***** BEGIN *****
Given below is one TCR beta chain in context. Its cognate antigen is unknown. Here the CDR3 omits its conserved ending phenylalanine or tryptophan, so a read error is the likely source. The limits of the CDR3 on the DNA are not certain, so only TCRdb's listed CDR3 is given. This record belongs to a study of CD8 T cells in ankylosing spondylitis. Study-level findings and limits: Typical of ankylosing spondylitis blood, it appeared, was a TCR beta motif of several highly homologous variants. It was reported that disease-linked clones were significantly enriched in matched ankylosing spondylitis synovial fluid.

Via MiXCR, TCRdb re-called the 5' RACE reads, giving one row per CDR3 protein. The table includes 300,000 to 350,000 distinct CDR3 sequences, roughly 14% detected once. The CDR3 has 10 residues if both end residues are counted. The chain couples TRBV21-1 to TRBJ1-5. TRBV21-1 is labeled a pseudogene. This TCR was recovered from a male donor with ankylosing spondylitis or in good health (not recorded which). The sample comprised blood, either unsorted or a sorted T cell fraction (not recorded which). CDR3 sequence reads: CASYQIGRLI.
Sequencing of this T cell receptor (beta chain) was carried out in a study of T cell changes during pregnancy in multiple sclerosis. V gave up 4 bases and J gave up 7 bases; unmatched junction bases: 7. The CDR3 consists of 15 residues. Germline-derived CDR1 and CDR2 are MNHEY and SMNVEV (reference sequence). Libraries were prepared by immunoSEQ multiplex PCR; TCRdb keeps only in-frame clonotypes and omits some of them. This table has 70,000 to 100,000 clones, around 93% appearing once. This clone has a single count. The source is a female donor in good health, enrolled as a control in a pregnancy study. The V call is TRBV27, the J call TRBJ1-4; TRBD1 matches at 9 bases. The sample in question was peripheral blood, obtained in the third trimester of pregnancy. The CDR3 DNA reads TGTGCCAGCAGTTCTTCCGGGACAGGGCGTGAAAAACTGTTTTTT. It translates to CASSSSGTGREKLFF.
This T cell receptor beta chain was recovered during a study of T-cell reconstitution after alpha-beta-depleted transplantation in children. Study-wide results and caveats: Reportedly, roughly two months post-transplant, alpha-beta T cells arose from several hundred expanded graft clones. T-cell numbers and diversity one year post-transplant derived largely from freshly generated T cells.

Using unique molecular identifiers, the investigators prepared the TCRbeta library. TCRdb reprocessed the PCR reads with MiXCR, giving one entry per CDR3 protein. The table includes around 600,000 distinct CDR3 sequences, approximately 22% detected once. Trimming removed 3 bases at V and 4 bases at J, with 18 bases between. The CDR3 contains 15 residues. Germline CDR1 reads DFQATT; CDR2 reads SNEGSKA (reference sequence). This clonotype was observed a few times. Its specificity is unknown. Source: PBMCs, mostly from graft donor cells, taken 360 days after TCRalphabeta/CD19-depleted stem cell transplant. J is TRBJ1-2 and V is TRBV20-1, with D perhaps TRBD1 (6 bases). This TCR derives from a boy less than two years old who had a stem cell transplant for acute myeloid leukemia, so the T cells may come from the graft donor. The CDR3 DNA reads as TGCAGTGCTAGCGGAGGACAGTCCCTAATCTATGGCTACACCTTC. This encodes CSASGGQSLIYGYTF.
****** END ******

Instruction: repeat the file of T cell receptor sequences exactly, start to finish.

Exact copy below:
Given below is one TCR beta chain in context. Its cognate antigen is unknown. Here the CDR3 omits its conserved ending phenylalanine or tryptophan, so a read error is the likely source. The limits of the CDR3 on the DNA are not certain, so only TCRdb's listed CDR3 is given. This record belongs to a study of CD8 T cells in ankylosing spondylitis. Study-level findings and limits: Typical of ankylosing spondylitis blood, it appeared, was a TCR beta motif of several highly homologous variants. It was reported that disease-linked clones were significantly enriched in matched ankylosing spondylitis synovial fluid.

Via MiXCR, TCRdb re-called the 5' RACE reads, giving one row per CDR3 protein. The table includes 300,000 to 350,000 distinct CDR3 sequences, roughly 14% detected once. The CDR3 has 10 residues if both end residues are counted. The chain couples TRBV21-1 to TRBJ1-5. TRBV21-1 is labeled a pseudogene. This TCR was recovered from a male donor with ankylosing spondylitis or in good health (not recorded which). The sample comprised blood, either unsorted or a sorted T cell fraction (not recorded which). CDR3 sequence reads: CASYQIGRLI.
Sequencing of this T cell receptor (beta chain) was carried out in a study of T cell changes during pregnancy in multiple sclerosis. V gave up 4 bases and J gave up 7 bases; unmatched junction bases: 7. The CDR3 consists of 15 residues. Germline-derived CDR1 and CDR2 are MNHEY and SMNVEV (reference sequence). Libraries were prepared by immunoSEQ multiplex PCR; TCRdb keeps only in-frame clonotypes and omits some of them. This table has 70,000 to 100,000 clones, around 93% appearing once. This clone has a single count. The source is a female donor in good health, enrolled as a control in a pregnancy study. The V call is TRBV27, the J call TRBJ1-4; TRBD1 matches at 9 bases. The sample in question was peripheral blood, obtained in the third trimester of pregnancy. The CDR3 DNA reads TGTGCCAGCAGTTCTTCCGGGACAGGGCGTGAAAAACTGTTTTTT. It translates to CASSSSGTGREKLFF.
This T cell receptor beta chain was recovered during a study of T-cell reconstitution after alpha-beta-depleted transplantation in children. Study-wide results and caveats: Reportedly, roughly two months post-transplant, alpha-beta T cells arose from several hundred expanded graft clones. T-cell numbers and diversity one year post-transplant derived largely from freshly generated T cells.

Using unique molecular identifiers, the investigators prepared the TCRbeta library. TCRdb reprocessed the PCR reads with MiXCR, giving one entry per CDR3 protein. The table includes around 600,000 distinct CDR3 sequences, approximately 22% detected once. Trimming removed 3 bases at V and 4 bases at J, with 18 bases between. The CDR3 contains 15 residues. Germline CDR1 reads DFQATT; CDR2 reads SNEGSKA (reference sequence). This clonotype was observed a few times. Its specificity is unknown. Source: PBMCs, mostly from graft donor cells, taken 360 days after TCRalphabeta/CD19-depleted stem cell transplant. J is TRBJ1-2 and V is TRBV20-1, with D perhaps TRBD1 (6 bases). This TCR derives from a boy less than two years old who had a stem cell transplant for acute myeloid leukemia, so the T cells may come from the graft donor. The CDR3 DNA reads as TGCAGTGCTAGCGGAGGACAGTCCCTAATCTATGGCTACACCTTC. This encodes CSASGGQSLIYGYTF.